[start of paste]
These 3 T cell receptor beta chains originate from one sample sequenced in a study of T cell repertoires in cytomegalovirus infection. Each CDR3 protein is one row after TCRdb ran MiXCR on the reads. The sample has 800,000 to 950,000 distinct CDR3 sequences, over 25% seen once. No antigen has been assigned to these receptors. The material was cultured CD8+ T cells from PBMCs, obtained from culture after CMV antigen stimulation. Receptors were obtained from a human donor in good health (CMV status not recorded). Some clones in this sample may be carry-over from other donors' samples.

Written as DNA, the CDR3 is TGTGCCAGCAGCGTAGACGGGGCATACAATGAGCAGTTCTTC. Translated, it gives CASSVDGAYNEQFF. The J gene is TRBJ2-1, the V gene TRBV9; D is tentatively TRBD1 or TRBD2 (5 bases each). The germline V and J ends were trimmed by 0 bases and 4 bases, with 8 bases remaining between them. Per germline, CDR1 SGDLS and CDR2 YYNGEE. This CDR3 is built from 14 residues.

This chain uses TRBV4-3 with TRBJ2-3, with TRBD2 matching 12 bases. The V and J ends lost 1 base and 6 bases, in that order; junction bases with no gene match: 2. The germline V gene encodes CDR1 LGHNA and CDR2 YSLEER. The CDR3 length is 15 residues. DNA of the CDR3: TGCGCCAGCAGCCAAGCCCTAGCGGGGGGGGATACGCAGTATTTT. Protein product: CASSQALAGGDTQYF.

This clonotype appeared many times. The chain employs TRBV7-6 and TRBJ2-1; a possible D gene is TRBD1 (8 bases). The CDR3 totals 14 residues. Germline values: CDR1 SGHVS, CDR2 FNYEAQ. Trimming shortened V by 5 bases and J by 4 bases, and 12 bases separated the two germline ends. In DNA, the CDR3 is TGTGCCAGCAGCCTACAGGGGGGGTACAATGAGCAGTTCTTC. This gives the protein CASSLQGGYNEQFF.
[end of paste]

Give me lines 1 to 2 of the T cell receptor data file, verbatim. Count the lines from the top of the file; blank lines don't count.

These 3 T cell receptor beta chains originate from one sample sequenced in a study of T cell repertoires in cytomegalovirus infection. Each CDR3 protein is one row after TCRdb ran MiXCR on the reads. The sample has 800,000 to 950,000 distinct CDR3 sequences, over 25% seen once. No antigen has been assigned to these receptors. The material was cultured CD8+ T cells from PBMCs, obtained from culture after CMV antigen stimulation. Receptors were obtained from a human donor in good health (CMV status not recorded). Some clones in this sample may be carry-over from other donors' samples.

Written as DNA, the CDR3 is TGTGCCAGCAGCGTAGACGGGGCATACAATGAGCAGTTCTTC. Translated, it gives CASSVDGAYNEQFF. The J gene is TRBJ2-1, the V gene TRBV9; D is tentatively TRBD1 or TRBD2 (5 bases each). The germline V and J ends were trimmed by 0 bases and 4 bases, with 8 bases remaining between them. Per germline, CDR1 SGDLS and CDR2 YYNGEE. This CDR3 is built from 14 residues.